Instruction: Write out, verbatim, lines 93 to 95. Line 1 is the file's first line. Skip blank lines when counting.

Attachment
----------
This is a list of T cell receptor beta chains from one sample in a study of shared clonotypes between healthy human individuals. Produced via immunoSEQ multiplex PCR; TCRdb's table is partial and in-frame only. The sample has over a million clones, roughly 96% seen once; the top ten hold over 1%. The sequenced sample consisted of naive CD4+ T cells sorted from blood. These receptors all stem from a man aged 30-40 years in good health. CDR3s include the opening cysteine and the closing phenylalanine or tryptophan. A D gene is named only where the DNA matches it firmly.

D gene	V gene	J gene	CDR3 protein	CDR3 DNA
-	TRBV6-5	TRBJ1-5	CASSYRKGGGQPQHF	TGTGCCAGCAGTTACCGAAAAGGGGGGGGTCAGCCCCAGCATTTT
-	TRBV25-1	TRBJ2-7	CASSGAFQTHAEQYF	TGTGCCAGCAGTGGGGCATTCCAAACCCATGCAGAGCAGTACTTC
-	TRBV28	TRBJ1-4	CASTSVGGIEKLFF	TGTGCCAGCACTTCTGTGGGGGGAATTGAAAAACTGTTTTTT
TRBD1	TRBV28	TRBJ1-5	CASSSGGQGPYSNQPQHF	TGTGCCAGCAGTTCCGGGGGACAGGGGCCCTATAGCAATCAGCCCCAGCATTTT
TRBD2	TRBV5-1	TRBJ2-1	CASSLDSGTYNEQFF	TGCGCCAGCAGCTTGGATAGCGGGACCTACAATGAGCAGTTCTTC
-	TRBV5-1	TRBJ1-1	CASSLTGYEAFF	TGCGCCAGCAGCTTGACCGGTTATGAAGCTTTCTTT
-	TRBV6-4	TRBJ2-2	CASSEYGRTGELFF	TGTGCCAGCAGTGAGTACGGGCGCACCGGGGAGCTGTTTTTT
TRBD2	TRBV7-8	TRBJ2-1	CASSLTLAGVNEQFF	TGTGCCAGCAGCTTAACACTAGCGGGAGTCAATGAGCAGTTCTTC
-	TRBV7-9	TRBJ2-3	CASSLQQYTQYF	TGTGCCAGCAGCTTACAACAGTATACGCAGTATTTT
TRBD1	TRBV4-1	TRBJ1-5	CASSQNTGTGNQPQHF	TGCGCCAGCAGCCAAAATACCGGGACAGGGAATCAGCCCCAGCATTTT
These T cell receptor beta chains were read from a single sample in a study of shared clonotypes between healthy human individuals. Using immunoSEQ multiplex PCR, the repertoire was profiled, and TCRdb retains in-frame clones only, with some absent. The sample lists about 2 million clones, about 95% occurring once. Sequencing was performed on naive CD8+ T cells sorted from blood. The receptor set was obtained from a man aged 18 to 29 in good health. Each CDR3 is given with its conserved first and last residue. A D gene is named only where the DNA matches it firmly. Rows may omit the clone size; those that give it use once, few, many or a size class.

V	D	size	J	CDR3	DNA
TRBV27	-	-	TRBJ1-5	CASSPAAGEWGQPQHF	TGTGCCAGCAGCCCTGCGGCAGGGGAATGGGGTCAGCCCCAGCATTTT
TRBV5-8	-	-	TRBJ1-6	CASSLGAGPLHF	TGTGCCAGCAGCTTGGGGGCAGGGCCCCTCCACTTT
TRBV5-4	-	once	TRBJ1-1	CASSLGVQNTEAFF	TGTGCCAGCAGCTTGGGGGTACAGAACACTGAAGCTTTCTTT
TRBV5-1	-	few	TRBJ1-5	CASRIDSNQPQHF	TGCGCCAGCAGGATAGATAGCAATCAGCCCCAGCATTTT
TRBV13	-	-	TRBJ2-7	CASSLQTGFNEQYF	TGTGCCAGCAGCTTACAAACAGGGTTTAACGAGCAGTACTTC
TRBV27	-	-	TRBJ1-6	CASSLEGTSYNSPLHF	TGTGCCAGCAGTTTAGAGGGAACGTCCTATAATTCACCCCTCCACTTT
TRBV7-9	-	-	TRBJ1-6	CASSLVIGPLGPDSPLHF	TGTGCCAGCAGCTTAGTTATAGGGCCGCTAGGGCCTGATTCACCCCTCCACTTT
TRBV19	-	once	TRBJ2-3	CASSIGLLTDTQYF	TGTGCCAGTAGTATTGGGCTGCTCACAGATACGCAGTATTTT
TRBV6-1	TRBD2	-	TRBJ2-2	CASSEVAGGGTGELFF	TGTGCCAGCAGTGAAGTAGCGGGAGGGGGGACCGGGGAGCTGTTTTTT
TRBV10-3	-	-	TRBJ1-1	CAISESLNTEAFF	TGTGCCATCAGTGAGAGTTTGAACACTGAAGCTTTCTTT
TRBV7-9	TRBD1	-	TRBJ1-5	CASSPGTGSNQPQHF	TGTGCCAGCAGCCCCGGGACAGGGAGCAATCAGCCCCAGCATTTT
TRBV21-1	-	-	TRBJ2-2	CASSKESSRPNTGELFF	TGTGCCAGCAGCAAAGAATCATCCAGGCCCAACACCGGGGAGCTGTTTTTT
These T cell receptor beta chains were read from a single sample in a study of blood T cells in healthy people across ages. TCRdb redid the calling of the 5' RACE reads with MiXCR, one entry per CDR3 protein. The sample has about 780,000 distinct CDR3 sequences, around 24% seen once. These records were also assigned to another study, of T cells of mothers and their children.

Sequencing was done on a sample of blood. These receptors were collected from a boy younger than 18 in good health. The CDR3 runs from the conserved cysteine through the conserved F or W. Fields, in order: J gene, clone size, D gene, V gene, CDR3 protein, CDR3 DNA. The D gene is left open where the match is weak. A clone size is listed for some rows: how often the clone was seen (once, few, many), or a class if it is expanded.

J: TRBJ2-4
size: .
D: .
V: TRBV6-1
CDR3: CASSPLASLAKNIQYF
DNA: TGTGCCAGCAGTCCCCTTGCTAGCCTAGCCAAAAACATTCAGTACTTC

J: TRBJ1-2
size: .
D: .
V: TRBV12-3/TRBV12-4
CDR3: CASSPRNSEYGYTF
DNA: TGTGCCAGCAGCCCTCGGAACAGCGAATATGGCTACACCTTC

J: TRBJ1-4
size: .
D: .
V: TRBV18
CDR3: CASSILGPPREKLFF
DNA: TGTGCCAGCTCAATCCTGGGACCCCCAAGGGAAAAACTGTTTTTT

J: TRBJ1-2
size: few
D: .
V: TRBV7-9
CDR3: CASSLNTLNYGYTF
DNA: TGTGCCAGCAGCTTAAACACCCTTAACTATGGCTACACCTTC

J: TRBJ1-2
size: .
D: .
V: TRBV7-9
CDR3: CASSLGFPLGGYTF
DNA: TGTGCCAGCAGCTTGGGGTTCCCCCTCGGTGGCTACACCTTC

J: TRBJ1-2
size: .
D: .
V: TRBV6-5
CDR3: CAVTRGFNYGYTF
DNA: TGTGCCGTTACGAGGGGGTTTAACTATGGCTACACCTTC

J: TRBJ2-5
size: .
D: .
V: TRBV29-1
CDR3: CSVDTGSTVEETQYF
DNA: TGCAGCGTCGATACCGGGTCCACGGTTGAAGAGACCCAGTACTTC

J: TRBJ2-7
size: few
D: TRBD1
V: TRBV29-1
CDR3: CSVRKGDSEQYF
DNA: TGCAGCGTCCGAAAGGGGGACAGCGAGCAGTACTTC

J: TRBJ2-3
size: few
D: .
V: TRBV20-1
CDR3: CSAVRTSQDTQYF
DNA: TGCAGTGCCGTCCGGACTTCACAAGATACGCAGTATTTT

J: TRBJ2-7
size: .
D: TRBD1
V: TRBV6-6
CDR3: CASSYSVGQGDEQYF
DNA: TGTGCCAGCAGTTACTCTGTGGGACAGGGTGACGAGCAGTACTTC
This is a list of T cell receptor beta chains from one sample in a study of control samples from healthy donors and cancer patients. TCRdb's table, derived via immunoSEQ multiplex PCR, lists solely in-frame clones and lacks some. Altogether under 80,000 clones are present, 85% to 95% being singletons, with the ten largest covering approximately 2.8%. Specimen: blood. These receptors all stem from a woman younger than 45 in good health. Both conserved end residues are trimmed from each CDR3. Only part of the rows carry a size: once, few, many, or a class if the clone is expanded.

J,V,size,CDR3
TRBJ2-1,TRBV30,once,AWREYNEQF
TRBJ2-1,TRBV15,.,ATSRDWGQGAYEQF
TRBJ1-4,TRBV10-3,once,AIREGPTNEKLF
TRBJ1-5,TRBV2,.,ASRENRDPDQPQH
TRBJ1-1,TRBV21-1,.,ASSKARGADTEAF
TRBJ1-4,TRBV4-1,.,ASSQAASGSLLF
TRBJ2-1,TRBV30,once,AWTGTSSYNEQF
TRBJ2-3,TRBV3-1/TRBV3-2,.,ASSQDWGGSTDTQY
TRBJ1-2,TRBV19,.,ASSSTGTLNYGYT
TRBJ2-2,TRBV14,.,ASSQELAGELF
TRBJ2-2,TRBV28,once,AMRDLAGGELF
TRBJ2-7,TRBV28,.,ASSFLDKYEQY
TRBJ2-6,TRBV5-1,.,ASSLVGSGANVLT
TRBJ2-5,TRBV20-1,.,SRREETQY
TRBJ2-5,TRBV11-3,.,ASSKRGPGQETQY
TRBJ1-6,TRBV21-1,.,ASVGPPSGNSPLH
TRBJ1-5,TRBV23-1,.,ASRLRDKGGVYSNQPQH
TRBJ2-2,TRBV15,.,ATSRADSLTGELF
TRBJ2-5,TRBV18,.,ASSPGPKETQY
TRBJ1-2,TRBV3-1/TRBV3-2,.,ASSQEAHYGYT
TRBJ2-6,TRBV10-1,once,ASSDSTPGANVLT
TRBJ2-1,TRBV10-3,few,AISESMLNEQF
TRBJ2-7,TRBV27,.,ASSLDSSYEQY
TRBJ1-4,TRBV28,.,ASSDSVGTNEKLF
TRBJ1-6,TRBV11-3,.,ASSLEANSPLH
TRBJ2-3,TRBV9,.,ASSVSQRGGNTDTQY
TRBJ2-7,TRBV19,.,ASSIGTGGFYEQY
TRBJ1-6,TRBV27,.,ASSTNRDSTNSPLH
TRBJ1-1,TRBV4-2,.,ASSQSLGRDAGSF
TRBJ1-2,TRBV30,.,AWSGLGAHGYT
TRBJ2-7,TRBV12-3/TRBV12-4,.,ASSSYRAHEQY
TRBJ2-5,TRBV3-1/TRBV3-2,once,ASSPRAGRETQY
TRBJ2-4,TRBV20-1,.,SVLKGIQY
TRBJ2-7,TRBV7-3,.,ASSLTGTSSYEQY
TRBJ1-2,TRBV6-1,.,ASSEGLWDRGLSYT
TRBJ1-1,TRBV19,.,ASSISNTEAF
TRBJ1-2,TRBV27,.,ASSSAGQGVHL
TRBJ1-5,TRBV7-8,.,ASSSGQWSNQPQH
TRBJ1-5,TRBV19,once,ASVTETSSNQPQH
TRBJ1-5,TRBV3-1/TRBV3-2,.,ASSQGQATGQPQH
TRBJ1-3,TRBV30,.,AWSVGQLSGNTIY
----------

TRBJ1-4,TRBV10-3,once,AIREGPTNEKLF
TRBJ1-5,TRBV2,.,ASRENRDPDQPQH
TRBJ1-1,TRBV21-1,.,ASSKARGADTEAF